The Resurrection

The Resurrection

Today we celebrate Holy Thursday, also called Maundy Thursday in commemoration of Jesus washing the feet of his apostles (Maundy) before the Last Supper. Tomorrow, we will observe Good Friday, a solemn day of remembrance in which we recall that Jesus died on the cross for our sins. On Sunday, we will celebrate Easter, the most sacred day in Christianity. It is on Easter that we are reminded that those baptized into the faith will share in a resurrection to a new life and a new beginning.

The importance of the Resurrection is not to be understated. It is the very foundation upon which the Church is built. However, while most Christians understand that Jesus rose again on that third day, many do not realize how many times—and to whom—he appeared on Resurrection Sunday. Now is a good time to review those miraculous appearances which began that Sunday morning.

Appears to the Virgin Mary

The New Testament does not mention Jesus appearing to the Virgin Mary after the Resurrection. She is startlingly absent from the Gospels that mention the women going to the tomb early Sunday morning. How do we account for that absence? Mary had stayed by Jesus’s side throughout his passion, crucifixion, and entombment. How then, are we to believe that she would not have been with the other women on Sunday morning, especially when Jesus had declared that he would “rise again on the third day?”

Her absence is understandable when we consider that Jesus had already appeared to Mary. The relationship between mother and son was extraordinarily close, and it makes sense that Jesus would have wanted to appear to Mary first, not only to relieve her grief and fear, but also to remove any doubt she might have had as to whether his interpretation of the scriptures regarding himself had been correct.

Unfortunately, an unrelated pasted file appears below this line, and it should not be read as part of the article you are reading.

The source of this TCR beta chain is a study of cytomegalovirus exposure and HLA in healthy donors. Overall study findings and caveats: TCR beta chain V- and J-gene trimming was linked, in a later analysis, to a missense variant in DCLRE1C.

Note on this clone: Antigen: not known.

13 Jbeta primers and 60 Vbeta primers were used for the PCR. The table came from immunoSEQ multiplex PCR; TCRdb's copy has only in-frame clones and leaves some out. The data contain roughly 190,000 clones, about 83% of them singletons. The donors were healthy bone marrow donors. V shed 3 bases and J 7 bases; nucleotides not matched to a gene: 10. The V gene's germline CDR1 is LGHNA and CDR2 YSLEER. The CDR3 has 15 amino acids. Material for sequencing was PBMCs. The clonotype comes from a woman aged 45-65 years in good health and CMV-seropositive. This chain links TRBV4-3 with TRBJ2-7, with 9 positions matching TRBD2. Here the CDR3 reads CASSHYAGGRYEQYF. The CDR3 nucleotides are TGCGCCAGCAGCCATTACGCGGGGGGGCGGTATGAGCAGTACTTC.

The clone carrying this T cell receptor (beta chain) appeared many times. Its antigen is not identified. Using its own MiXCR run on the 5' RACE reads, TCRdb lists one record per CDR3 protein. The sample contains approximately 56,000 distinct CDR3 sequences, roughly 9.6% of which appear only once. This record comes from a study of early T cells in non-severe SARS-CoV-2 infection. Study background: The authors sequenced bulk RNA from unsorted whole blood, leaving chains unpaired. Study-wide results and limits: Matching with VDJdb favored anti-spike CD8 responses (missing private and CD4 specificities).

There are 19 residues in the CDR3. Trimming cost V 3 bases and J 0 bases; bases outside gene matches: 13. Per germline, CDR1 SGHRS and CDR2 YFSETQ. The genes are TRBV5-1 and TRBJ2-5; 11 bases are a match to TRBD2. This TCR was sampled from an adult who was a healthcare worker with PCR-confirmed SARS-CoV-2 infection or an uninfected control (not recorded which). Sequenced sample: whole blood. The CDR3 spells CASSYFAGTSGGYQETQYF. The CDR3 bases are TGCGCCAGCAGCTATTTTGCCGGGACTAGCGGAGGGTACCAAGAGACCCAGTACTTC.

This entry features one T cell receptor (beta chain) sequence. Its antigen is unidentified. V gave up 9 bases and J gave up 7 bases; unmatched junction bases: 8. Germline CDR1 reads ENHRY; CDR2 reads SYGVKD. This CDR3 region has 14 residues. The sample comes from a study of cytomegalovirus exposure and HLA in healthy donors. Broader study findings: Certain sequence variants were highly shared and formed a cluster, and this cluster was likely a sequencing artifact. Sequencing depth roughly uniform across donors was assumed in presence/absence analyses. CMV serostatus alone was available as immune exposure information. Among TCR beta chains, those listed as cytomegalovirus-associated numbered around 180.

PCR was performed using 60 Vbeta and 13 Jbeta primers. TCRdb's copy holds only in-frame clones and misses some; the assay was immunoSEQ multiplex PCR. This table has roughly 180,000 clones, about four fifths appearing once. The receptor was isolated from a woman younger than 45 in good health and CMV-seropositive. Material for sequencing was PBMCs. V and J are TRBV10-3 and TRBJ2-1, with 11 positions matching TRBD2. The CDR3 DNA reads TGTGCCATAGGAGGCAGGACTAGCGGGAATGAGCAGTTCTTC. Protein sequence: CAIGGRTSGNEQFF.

There is a tradition that Jesus did appear to Mary first, evidenced especially by the existence of a Chapel of the Apparition of Jesus to Mary in the Church of the Holy Sepulcher in Jerusalem. If we hold to this tradition, then Jesus’s appearance to Mary was no later than 5:00 a.m. The timing of his appearance to Mary would place it at the time of the guards’ discovery of the empty tomb.

Having seen her son, Mary could excuse herself from going to the tomb. And this would have made sense. It would have been difficult for Mary to pretend not to know what the women would find. In addition, she could not have told anyone of Jesus’s resurrection without depriving the women at the tomb of the honor of bearing the message to the men. By not making herself a public witness at that time, Mary also avoided subjecting her own credibility to attack, as was done to all the women who told what they had seen and were disbelieved.